Today, the contest either reopens or begins closing. With 422 pledged delegates at stake, Super Tuesday’s ten contests are an opportunity for former Massachusetts governor Mitt Romney. Should he amass, as Nate Silver forecasts, a majority of the day’s available delegates and come out on top in Ohio, he would again be headed towards winning the Republican nomination. Should he underperform in these races, talk of a brokered convention would again abound.
Not surprisingly, Romney’s opponents are working to block his path and stretch the competition. Former Pennsylvania senator Rick Santorum hopes to win Ohio, Oklahoma, and Tennessee, and become the conservative favorite. Former House speaker Newt Gingrich hopes to win his home state of Georgia and reignite his campaign. U.S. Representative Ron Paul hopes to rack up a number of delegates in Alaska, Idaho, North Dakota, Vermont, and Virginia, so that he may have some influence in shaping the party’s platform at the RNC Convention this summer.
Presidential aspirants look for openings. Searching the political environment for opportunities to advance their candidacy, should they discover none, they work to alter their circumstances and as William H. Riker explains, “set up the situation in such a way [so] that other people will want to join them—will feel forced by circumstances to join them—even without any persuasion at all.”
Super Tuesday originated as one such attempt by an incumbent president who knew that in the modern nomination process one had to consider, what Elaine C. Kamarck describes as “sequence as strategy.” President Jimmy Carter grasped that wins and momentum were linked. In his 1980 reelection, he wanted to prevent an enterprising candidate from doing what he had done in the previous cycle. According to Kamarck, he sought to manipulate the nomination calendar by: (1) starting the process later; (2) ensuring “numerous simultaneous contests…soon after the first two”; and (3) persuading southern states to be early states. Even though Alabama, Georgia, and Florida were the only states to move their contests to March 11, Carter “encouraged Mississippi, South Carolina, and Oklahoma…to move to the earliest dates possible.” Carter’s plan did not scare away nomination challengers, but his wins in Iowa, Maine, and these early southern states allowed him to establish and maintain the delegate lead he carried all the way to the convention. His advocacy also encouraged the southern states to create a regional primary. Eight years later, fourteen southern states coordinated to hold their primary elections on March 8, 1988. Super Tuesday was born.
Although Super Tuesday now most often refers to the earliest date in February or March with the largest number of states awarding delegates, southern states still tend to predominate and establishment candidates, particularly on the Republican side, still tend to win most of the contests (George H.W. Bush in 1988, 1992, Robert Dole in 1996, George W. Bush in 2000, 2004, and John McCain in 2008). These results are not an accident. Barbara Norrander elucidates the Republicans’ thinking in 1988:
While Super Tuesday was the child of the Democratic party in the South, Republicans were not necessarily displeased. They speculated that Super Tuesday would backfire on the Democratic party. Noting that white southerners had been voting for Republican presidential candidates in the general election, southern Republicans hoped that these voters would fall further into the Republican camp through participation in Republican primaries…[They] hoped for their best results in the eight southern states holding open primaries, in which anyone can vote in either party’s primary…If the Republicans succeeded in drawing off conservative white Democrats into their party’s primaries, the Democratic Super Tuesday electorate would be composed of blacks and liberal whites. These groups, the Republicans speculated, would only support the type of candidate who would not win the South.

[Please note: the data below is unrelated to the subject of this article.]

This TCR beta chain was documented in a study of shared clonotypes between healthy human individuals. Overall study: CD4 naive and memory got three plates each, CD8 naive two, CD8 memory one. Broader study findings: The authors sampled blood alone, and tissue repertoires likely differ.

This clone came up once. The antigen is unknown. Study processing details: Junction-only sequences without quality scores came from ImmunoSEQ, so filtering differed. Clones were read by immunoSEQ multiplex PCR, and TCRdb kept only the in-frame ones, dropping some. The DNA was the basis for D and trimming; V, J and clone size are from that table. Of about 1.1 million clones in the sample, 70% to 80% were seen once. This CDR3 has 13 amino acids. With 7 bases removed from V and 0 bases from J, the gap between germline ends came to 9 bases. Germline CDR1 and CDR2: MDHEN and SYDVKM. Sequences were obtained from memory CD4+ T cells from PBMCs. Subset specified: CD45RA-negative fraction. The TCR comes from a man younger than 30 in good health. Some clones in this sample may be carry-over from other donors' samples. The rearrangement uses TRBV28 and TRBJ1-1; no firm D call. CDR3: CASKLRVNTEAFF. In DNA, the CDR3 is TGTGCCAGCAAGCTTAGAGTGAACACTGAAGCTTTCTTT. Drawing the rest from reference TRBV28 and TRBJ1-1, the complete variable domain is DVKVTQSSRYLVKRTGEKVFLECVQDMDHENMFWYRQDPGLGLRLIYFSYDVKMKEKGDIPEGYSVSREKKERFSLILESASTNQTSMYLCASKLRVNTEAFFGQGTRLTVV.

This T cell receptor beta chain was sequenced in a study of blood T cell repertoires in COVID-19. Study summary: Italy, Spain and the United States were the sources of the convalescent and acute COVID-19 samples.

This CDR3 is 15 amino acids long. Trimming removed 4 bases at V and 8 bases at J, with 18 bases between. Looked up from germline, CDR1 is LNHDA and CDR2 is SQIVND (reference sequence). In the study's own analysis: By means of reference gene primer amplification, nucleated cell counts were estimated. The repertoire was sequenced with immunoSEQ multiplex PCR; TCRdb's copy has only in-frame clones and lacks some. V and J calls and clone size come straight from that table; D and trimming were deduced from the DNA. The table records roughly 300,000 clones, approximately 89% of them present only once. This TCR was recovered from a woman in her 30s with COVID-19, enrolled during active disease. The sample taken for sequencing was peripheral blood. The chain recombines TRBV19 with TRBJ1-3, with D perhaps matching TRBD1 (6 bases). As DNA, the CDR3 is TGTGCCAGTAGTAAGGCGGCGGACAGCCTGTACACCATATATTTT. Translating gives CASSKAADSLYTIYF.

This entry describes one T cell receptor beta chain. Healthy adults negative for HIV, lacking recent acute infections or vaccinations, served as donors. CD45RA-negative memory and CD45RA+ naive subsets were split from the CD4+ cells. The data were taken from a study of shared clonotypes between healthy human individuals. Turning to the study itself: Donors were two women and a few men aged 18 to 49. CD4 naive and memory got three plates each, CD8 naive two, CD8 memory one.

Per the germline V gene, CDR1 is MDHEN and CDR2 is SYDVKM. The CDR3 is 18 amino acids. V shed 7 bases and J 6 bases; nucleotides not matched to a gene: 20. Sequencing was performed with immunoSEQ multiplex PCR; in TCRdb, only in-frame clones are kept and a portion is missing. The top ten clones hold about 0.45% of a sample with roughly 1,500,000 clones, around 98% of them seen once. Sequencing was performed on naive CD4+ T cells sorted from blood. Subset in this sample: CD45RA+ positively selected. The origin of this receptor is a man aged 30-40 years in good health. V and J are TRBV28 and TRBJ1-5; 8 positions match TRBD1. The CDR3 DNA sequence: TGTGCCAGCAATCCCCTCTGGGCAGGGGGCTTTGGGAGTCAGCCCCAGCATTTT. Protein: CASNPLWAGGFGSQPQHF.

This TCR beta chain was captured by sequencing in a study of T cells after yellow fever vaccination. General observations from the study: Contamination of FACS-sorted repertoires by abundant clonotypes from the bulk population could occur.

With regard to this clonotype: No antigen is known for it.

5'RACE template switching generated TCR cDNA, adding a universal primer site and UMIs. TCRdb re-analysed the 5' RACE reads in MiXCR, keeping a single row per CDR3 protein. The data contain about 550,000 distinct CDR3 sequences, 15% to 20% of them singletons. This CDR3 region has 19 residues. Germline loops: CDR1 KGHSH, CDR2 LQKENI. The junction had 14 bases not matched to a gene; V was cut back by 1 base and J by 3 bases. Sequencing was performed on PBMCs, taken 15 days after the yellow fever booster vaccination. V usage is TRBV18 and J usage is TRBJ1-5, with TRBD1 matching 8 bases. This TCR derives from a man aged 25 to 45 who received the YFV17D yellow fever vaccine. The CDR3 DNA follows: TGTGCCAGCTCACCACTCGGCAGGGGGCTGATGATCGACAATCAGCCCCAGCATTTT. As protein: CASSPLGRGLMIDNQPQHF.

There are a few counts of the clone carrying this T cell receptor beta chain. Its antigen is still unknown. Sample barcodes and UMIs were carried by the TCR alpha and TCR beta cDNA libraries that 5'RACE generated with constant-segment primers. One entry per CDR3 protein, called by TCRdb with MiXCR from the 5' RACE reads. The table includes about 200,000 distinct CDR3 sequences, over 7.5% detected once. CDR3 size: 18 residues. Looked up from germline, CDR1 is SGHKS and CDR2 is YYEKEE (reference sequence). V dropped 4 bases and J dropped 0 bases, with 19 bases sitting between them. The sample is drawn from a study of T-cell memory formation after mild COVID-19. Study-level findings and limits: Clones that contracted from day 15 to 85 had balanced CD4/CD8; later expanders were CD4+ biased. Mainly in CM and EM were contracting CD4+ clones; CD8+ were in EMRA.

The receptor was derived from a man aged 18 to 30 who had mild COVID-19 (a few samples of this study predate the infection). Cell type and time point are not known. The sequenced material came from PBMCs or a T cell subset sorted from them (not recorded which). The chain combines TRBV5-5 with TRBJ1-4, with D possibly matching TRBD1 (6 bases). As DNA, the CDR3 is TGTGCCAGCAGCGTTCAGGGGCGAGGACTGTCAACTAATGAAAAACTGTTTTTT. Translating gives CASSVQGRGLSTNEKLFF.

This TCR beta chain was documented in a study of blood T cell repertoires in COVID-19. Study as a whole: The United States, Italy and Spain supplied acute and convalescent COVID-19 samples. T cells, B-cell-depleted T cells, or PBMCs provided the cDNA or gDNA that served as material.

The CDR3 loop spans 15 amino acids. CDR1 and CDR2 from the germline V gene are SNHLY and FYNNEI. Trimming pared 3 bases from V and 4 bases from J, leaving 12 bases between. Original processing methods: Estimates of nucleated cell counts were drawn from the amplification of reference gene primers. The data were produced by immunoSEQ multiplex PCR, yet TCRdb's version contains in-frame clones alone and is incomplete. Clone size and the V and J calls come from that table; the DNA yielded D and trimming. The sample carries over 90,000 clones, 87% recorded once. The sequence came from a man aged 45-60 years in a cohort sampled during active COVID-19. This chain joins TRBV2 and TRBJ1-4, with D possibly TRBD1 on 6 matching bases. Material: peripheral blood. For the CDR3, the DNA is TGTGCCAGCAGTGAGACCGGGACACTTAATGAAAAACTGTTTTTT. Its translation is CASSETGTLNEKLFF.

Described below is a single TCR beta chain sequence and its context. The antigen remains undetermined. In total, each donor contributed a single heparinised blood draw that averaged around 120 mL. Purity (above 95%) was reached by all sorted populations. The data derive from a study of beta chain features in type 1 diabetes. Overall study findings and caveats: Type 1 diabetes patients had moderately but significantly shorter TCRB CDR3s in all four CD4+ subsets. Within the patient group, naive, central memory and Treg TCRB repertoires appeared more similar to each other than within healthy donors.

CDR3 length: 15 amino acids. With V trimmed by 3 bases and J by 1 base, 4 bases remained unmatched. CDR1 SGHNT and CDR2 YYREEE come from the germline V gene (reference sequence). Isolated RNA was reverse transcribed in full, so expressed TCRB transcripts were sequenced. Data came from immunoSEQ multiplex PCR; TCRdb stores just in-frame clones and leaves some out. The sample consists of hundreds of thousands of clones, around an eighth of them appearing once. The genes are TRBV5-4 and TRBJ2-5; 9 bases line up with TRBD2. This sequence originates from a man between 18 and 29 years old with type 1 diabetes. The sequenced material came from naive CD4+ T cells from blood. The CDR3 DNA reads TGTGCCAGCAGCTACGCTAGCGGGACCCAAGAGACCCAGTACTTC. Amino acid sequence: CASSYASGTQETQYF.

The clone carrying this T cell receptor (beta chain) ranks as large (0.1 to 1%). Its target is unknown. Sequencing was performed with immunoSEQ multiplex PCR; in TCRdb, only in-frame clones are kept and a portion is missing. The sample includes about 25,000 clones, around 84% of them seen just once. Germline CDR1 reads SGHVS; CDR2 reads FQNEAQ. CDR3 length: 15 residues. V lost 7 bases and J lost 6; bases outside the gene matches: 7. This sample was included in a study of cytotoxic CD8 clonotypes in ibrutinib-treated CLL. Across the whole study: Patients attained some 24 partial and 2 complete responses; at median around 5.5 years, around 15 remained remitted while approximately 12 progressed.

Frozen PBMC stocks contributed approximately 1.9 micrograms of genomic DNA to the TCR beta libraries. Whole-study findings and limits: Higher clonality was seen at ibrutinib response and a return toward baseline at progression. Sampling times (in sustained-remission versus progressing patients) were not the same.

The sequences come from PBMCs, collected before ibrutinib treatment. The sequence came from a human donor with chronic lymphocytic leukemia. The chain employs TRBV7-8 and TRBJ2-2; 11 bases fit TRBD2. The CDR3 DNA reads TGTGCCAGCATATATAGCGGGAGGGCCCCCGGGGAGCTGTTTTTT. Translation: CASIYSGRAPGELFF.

If this dynamic worked to the advantage of the Republicans in general elections over the last few decades, one must wonder if it is still working now. There’s ample evidence showing that the Republican candidates who are likely to win the southern states today (Gingrich and Santorum), would most probably lose to President Obama in November. Thus, although Tennessee may be a Southern bellwether, it’s no surprise that Ohio is today’s battleground.
It’s also not an accident that Ohio votes today. This, too, is the legacy of aspirant maneuvering.
Bob Bennett, an Ohioan and former party chair, had successfully navigated a version of the rotating regional primary reform through the 2008 spring meeting of the Rules Committee of the Republican National Committee. Once at the 2008 Republican National Convention, however, Republican presidential nominee John McCain reneged on his agreement to remain neutral and the proposal failed to secure final passage. As Kamarck details, “after some acrimonious negotiations between Bennett and the [McCain] campaign, the Republican reformers got a 15-member commission that would report to the RNC in 2010 and permission for the RNC to write the 2012 rules.” Not only was this power to tinker with the rules between the conventions an historic change for the Republican party, but it was also because of this failed proposal that Ohio’s primary is scheduled on this Super Tuesday.
Given the history of Super Tuesday, it’s fitting that this has shaped up to be Romney’s make or break day. Super Tuesday was designed to derail upstarts and promote establishment candidates; after Santorum’s surprisingly late surge, Romney can use all the establishment help he can get.
Lara M. Brown, Ph.D., is an assistant professor of political science at Villanova University and author of Jockeying for the American Presidency: The Political Opportunism of Aspirants (Amherst, NY: Cambria Press, 2010).